Schwarzenegger said he would sign an executive order on Tuesday that calls for a program that would allow his state to work with the Regional Greenhouse Gas Initiative, a plan to reduce carbon dioxide emissions at power plants in the Northeast beginning in 2009. It allows power plants to trade emissions credits as a way to reduce overall greenhouse gas emissions.
The partnership is the first step in creating a system to help California's largest manufacturers comply with stricter environmental regulations. Industrial corporations and utility companies in California must cut their greenhouse gas emissions by roughly 25 percent by 2020 as part of a landmark global warming law. Linking California to the Northeast program could help California power plants meet their obligations under that state's new law.
"Our cooperation can be a model to the rest of the states and to other countries actually," Schwarzenegger said after the two lawmakers toured Solaire, a green residential building in lower Manhattan touted as one of the country's largest and first "green" residential high-rise building.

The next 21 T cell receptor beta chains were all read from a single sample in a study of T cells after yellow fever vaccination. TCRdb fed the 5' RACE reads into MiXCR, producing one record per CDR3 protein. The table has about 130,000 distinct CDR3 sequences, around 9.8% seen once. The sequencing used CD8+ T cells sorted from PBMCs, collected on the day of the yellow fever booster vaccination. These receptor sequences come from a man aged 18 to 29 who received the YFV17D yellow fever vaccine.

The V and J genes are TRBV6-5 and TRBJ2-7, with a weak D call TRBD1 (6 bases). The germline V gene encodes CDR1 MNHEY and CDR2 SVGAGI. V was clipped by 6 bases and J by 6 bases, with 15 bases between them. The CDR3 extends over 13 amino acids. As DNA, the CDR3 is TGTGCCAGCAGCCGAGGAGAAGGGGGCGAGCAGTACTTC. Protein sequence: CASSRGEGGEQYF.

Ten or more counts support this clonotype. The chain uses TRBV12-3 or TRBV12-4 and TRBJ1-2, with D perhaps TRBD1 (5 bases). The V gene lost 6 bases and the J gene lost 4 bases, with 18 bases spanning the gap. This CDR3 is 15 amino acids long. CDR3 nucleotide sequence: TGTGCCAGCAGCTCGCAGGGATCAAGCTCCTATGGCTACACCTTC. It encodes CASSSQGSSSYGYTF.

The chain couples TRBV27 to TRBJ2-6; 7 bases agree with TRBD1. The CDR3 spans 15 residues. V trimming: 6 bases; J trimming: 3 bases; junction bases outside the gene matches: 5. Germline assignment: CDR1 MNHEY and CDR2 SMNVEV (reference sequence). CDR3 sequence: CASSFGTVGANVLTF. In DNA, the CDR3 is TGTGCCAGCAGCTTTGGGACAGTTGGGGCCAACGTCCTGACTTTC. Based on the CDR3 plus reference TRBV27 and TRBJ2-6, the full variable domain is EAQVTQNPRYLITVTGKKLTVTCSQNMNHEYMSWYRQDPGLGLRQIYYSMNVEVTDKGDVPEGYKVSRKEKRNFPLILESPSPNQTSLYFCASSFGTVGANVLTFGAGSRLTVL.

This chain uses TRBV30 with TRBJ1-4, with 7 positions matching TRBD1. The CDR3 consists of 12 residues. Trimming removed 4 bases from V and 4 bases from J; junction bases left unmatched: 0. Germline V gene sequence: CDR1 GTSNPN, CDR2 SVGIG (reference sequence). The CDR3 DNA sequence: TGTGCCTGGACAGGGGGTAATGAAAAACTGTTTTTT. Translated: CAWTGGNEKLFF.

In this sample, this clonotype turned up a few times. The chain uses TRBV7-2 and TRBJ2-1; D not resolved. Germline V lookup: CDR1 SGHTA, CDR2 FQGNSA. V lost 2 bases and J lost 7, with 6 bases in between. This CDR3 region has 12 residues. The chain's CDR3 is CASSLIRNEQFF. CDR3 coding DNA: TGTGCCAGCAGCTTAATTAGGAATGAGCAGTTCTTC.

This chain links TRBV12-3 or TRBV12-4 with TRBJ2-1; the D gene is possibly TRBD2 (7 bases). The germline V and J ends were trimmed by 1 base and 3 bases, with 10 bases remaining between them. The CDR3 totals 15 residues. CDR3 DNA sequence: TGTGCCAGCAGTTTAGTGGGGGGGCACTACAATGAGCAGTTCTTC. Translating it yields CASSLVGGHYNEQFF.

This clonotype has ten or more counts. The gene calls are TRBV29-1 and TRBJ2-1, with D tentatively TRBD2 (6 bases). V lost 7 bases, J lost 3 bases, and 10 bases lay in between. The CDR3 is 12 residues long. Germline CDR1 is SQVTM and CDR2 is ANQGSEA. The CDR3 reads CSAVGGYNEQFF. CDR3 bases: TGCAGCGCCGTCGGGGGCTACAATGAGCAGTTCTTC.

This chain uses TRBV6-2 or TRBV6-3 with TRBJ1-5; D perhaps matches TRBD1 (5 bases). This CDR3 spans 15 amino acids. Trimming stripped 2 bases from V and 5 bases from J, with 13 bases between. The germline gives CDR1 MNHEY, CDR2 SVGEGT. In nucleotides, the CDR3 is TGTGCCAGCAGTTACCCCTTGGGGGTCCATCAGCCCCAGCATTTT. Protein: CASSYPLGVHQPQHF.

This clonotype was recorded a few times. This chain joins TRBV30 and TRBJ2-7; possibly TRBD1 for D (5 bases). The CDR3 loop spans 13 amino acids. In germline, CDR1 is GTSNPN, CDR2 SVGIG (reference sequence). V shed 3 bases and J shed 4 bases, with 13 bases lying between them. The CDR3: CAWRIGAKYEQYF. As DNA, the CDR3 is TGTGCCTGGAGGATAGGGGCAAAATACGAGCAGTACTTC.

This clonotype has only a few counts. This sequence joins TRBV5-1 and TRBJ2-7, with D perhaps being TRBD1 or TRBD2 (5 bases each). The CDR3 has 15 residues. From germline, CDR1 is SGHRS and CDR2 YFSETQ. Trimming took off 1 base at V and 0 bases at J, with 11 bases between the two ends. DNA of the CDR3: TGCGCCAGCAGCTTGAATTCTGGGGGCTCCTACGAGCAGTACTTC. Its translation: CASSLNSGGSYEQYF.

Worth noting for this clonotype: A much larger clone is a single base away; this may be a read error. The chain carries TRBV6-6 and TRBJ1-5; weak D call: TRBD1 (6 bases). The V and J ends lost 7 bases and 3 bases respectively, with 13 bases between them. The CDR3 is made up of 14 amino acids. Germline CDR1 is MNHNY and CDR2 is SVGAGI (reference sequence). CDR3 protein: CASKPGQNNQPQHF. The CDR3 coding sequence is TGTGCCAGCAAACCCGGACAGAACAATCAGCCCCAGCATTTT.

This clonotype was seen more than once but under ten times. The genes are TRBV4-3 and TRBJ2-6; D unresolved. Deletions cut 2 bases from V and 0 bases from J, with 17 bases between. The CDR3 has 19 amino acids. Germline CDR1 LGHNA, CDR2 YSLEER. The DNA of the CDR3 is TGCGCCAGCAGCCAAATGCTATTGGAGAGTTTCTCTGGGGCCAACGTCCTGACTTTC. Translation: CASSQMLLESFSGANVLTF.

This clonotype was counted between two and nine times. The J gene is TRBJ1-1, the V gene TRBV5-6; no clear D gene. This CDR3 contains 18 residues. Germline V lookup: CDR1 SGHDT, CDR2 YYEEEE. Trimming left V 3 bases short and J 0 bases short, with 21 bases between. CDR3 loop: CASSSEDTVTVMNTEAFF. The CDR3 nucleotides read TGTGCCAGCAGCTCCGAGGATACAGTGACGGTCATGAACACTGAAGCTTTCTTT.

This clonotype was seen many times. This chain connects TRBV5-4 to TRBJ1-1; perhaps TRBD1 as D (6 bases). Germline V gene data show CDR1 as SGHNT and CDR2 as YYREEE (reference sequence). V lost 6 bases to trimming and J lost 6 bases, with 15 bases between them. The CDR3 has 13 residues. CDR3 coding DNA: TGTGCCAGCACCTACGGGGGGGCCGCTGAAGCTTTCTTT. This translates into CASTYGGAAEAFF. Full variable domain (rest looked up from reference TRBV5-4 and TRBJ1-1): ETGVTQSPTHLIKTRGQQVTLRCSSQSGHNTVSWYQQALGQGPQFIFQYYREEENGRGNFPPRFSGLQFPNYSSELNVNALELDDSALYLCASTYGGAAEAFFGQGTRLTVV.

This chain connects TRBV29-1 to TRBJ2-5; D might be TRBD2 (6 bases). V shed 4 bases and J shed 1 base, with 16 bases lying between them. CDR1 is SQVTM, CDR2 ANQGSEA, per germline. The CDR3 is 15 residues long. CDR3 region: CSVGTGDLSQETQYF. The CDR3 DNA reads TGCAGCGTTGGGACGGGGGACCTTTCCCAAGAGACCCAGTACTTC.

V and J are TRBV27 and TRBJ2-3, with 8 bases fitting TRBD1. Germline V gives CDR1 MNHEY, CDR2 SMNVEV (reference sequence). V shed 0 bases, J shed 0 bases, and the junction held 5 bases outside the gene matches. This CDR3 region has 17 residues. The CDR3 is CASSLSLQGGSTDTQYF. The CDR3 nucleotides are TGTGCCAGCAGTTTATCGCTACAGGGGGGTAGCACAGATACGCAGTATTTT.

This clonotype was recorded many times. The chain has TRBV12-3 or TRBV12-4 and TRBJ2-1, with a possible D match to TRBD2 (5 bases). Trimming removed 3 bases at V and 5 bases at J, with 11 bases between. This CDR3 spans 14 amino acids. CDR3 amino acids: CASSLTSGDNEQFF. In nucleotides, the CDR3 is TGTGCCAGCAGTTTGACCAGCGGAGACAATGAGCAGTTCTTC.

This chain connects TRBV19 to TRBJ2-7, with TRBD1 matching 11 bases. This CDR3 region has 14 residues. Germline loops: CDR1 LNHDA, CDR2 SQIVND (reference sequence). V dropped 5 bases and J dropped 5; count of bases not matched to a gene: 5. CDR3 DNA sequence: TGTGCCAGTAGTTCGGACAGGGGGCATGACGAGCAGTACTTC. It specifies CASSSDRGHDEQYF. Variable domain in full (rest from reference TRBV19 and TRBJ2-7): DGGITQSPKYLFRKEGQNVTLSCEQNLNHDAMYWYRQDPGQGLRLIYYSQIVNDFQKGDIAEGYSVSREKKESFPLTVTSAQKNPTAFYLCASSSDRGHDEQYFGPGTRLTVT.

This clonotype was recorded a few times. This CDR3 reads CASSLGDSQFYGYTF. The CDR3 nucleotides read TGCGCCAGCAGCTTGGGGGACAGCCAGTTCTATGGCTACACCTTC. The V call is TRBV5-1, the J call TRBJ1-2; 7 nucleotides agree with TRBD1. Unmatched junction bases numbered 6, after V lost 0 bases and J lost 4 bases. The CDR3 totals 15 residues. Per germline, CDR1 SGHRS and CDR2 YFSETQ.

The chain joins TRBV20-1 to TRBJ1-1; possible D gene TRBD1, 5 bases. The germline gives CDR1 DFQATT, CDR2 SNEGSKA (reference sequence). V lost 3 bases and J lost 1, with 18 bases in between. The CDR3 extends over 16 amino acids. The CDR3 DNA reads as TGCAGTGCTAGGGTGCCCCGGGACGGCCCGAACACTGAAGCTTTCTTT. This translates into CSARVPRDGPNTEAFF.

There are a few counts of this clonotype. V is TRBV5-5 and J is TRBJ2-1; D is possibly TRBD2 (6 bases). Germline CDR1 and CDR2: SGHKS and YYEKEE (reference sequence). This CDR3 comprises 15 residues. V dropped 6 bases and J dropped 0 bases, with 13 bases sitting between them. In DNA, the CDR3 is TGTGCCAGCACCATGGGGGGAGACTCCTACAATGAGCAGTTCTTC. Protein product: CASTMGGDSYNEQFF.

Pataki said that a "market-driven cap and trade system" would benefit both the environment and industry.
In an effort to make the cap workable for businesses, Schwarzenegger has advocated setting up a market system that could enable the state's companies to buy, sell and trade emission credits instead of making their own reductions.
The Northeast system involves seven states — Connecticut, Delaware, Maine, New Hampshire, New Jersey, New York and Vermont. Maryland is expected to join in June 2007.
The executive order is Schwarzenegger's latest move to address global warming — an issue that has often put the Republican governor at odds with the Bush administration. Schwarzenegger this summer urged the governors of Western states to join California in a regional trading system and signed an agreement with British Prime Minister Tony Blair to develop new technologies to combat global warming.
Pataki helped craft the Northeast system after President Bush withdrew from the 160-nation Kyoto Protocol on global warming in 2001, saying it would hurt the U.S. economy.
Schwarzenegger - in New York Monday to learn more about corporate and government efforts to combat global warming - had the honor of opening trading for the Nasdaq stock market.
Schwarzenegger, who is running for re-election, has touted California's 2006 global warming law as a key component of his environmental record. It has also distinguished him from President Bush, who has said companies should voluntarily reduce emissions.
California's global warming law imposes the country's first mandatory statewide cap on greenhouse gas emissions, a move that has been criticized by manufacturers and cement makers — two of the largest emitters of the greenhouse gases that scientists blame for rising temperatures in many parts of the world.